Neither wanted to share!
As teenagers, Tony and Terry had done a fair bit of horsing around with girls. They weren't tall, but they both had the young Italian good looks that were magnets for emerging young women. However, their father was quite a martinet and he was given plenty of reasons to wield the belt to his young twins when they stayed out late with 'cattive ragazze'.
Tony was Terry's ticket to ride, metaphorically and literally speaking, with these 'bad girls'. And their sharing instinct was acted out playing 'secret swapsies' with their girls to double their women count.
Until love crashed in.
From ‘first peck’, Tony Monelli was going to be leader. As his character built, his twin Terry naturally deferred to his brother. There was no doubt about their fraternal love, but in early arguments and rough and tumbles, and there were many, Tony almost always came out on top.
Nonetheless, they shared the limited things available to a poor Italian immigrant family, but inasmuch as Terry looked up to his twin, Tony felt a responsibility to look out for Terry. Tony was his protector.
The arrangement was great, until women came along. Hormones have a habit of messing things around.
Just 10 minutes between each identical twin being born can make a surprising difference. Firstly, neither twin forgets this and the microscopically older makes sure it’s known. So equality starts unequal. This often sets the ‘pecking order’, which is mildly offset by nature's bond.
Then, possibly because of the historic significance of primogeniture, the pecking order is firmly set among family and those the twins subsequently meet. In the twin dynamic, outsiders defer to the older and from then on the implicit level of seniority is cemented.
The older gets stronger, the younger becomes slightly marginalised.
For example, the Monellis.
The thing with identical twins is one of sharing. At the point of conception, the twins share the most fundamental thing, their DNA. Because of this, there is an incredible natural bond and growing up together strengthens this. But their personalities don’t always turn out exactly the same, and life experiences shape the dynamics of their relationship.
For Tony and Terry, ‘twinliness’ was a terrific advantage, especially for the profession they chose. Sharing DNA was a blessing in the early days. It provided a critical element of legal doubt when determining guilt.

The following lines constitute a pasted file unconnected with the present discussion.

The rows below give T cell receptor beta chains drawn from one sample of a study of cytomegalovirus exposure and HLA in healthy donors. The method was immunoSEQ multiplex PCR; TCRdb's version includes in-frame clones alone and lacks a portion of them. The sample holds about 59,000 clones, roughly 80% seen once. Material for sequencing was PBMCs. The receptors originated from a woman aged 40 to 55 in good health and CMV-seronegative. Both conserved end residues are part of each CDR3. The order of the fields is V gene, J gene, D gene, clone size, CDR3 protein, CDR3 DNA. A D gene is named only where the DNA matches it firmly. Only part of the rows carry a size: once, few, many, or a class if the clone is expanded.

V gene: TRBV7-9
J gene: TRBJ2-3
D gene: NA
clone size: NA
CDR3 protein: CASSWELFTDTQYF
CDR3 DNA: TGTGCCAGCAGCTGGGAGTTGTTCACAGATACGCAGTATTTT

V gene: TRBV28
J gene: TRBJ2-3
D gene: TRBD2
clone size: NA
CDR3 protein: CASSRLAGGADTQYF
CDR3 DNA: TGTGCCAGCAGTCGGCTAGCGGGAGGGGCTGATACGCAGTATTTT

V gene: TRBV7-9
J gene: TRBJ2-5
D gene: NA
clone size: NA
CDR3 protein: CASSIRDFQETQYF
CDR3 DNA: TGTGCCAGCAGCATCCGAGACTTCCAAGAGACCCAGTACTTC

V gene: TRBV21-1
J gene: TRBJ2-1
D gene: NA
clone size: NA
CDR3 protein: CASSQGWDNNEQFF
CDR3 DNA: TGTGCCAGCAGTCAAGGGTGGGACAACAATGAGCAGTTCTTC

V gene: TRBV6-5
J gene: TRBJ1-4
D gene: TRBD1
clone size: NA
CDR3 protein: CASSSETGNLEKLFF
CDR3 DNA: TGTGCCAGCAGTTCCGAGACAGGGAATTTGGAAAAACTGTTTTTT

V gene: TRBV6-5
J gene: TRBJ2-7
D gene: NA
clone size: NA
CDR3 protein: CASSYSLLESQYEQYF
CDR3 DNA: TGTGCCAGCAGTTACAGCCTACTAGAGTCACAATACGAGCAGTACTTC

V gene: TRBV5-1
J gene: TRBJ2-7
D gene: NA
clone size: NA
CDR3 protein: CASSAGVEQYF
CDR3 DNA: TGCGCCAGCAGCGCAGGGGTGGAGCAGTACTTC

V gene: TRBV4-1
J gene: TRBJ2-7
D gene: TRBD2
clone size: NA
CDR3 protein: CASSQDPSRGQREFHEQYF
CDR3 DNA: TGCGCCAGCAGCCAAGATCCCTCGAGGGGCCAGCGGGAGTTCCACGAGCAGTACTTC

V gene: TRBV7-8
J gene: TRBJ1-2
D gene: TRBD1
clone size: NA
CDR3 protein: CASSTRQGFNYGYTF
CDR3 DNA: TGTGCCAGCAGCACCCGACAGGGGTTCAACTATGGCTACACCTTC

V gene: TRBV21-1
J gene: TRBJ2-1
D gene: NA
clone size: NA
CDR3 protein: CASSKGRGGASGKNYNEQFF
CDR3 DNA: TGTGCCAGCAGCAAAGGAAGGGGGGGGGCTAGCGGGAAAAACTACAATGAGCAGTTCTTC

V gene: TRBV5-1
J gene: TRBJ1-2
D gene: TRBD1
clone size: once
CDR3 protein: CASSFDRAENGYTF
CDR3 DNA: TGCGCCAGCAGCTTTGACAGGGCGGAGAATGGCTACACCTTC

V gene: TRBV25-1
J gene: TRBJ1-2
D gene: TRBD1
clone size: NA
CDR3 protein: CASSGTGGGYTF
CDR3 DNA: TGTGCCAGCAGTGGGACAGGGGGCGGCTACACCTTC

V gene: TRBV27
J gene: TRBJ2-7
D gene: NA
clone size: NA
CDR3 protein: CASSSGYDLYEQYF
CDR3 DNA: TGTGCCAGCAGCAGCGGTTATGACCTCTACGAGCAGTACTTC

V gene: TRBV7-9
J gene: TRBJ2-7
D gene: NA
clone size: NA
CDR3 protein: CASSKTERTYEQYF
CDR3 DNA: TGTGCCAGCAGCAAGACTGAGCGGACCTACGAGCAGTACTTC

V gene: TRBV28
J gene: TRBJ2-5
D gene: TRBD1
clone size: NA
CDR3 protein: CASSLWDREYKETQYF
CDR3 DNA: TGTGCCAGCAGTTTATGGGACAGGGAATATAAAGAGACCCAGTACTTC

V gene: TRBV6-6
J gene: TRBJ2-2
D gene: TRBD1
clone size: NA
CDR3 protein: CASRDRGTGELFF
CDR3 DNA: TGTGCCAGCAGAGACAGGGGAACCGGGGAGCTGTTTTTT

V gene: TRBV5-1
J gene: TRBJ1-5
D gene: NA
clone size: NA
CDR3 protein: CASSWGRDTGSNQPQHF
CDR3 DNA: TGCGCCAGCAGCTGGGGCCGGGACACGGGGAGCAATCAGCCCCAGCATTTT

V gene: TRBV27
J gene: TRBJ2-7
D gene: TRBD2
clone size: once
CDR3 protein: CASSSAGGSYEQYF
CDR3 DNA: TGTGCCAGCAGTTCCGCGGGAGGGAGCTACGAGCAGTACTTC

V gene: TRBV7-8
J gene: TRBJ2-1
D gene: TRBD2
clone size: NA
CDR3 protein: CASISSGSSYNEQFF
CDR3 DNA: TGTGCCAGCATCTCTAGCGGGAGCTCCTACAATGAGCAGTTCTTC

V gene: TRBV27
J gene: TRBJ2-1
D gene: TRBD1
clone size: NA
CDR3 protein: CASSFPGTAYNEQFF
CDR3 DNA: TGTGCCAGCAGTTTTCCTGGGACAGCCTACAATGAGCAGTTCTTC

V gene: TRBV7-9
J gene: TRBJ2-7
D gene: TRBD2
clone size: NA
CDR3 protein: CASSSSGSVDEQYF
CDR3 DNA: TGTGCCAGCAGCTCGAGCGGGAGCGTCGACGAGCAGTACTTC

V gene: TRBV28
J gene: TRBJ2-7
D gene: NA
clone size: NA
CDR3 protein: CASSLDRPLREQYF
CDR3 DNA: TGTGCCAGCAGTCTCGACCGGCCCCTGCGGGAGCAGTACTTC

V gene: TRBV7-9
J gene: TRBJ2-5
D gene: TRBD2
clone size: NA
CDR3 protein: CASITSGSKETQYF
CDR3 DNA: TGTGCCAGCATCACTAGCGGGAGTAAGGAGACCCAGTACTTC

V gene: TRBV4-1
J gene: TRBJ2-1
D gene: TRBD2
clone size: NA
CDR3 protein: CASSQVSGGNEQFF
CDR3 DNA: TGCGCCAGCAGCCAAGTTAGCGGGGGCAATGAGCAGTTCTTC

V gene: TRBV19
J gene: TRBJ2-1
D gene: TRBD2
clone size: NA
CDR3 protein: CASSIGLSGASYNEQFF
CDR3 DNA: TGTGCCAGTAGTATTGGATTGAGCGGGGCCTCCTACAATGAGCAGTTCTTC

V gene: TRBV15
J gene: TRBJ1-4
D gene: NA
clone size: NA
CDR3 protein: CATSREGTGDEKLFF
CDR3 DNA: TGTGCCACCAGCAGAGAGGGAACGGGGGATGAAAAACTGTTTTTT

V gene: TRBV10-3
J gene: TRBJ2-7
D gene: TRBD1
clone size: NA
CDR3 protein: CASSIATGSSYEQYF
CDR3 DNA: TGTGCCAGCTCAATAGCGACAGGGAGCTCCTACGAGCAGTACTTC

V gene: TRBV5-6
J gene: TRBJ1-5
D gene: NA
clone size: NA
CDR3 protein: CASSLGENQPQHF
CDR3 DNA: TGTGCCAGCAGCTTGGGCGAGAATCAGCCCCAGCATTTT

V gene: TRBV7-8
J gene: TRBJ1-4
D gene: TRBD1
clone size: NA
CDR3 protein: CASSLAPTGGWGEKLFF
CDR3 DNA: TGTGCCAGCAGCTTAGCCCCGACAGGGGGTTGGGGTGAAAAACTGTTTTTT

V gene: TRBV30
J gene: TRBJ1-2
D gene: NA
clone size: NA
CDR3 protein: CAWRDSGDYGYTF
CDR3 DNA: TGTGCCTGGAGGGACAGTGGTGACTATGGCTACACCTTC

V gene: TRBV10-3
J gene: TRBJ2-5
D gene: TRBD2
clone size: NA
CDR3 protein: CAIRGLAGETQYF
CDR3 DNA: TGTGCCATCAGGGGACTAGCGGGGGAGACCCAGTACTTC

But changing personalities change other things, like sharing.
Tony was particularly interested in a text from Terry’s wife Livia, who, surprisingly, hadn’t been injured because she had broken down at the very start of Terry’s funeral and had asked to be taken out of the church for air. Her son Luka had taken her out. It hadn’t seemed surprising to Tony back then, but now it did.
’Tony Darling. I’ve got to see you fast... without Terry - isn’t he dead? Tell me where you are.’
‘The fuck I will, bitch!’ Tony thought. ‘Why should I trust a cheating cow like you?’
Tony knew... because she’d cheated with him.
Tony didn’t really care for all the platitudes he got. What interested him was who started asking questions about his whereabouts and how they wanted to come and see him. What and if they said anything about Terry, then that might give a clue, a gut feel for possible treachery.
’Where are you Tony? Are the cops there? Where’s Terry holed up? How come he ain’t dead?’
‘I ask the fucking questions,’ thought Tony.
Suspect number 1.
’What makes you think Terry’s alive, Boss?.....’
‘Funny to ask that first!’ thought Tony. ‘Maybe this one knows much more.’
Suspect number 2.
Tony reckoned on three different responses to his text and that’s just about what he got.
‘So glad your both safe and OK Tony/Terry. Still don’t know how you ain’t dead Terry but it’s like the suns come out knowing you ain’t. I’ll find the bastard whatever I do. He’s a dead man. Keep safe!’ This was typical of a number of responses. This type of response and offers of help reassured Tony.
Two close henchmen went through a whole list of possible suspects, ruling nobody out, but one or two in. OKaaay!
Then two interrogative ones arrived... interesting!
Tony worked on instinct, his main modus operandi. That and assumption of guilt. He knew that everyone in his team were just as likely to try to get him as any rival ‘institution’. It wasn’t paranoia, it was fact.
He felt he would know from responses to his text who was hiding something and who was trying too hard. What he didn’t consider, however, was, on the assumption that Terry was still alive, what role he might have played in the attack. This may have been his one Achilles heel.
But Terry was the one and only person Tony trusted.
Tony's text to his contacts read as follows:
'Tony and Terry announce 'bizniss as usual'. Evryone getting this text gotta reply an tell us what they know about who tried to rub us out. Pronto. Capeesh?'
Even if Terry had been in the coffin, Tony figured he'd have been blown to smithereens and nobody would have hung around to check. In that he was correct. By making out that his brother was still alive, it would strengthen Tony's power base. He reckoned he'd lit the blue touch paper. He was just waiting to see what sparks might fly, from where.
Needing to economise on texting to keep it under the blankets (literally), Tony decided he must contact his entire mailbox and put them to the test. At this point, he still had no definitive knowledge that Terry hadn't been in the exploding coffin, but, feeling that his twin was still alive, he also felt strongly that someone out there knew exactly where Terry was, and represented a threat. The call from Terry in the church was no electronic glitch. Someone knew. Someone had rigged the coffin bomb to Terry's phone.
It was inconceivable that the someone could be Terry himself!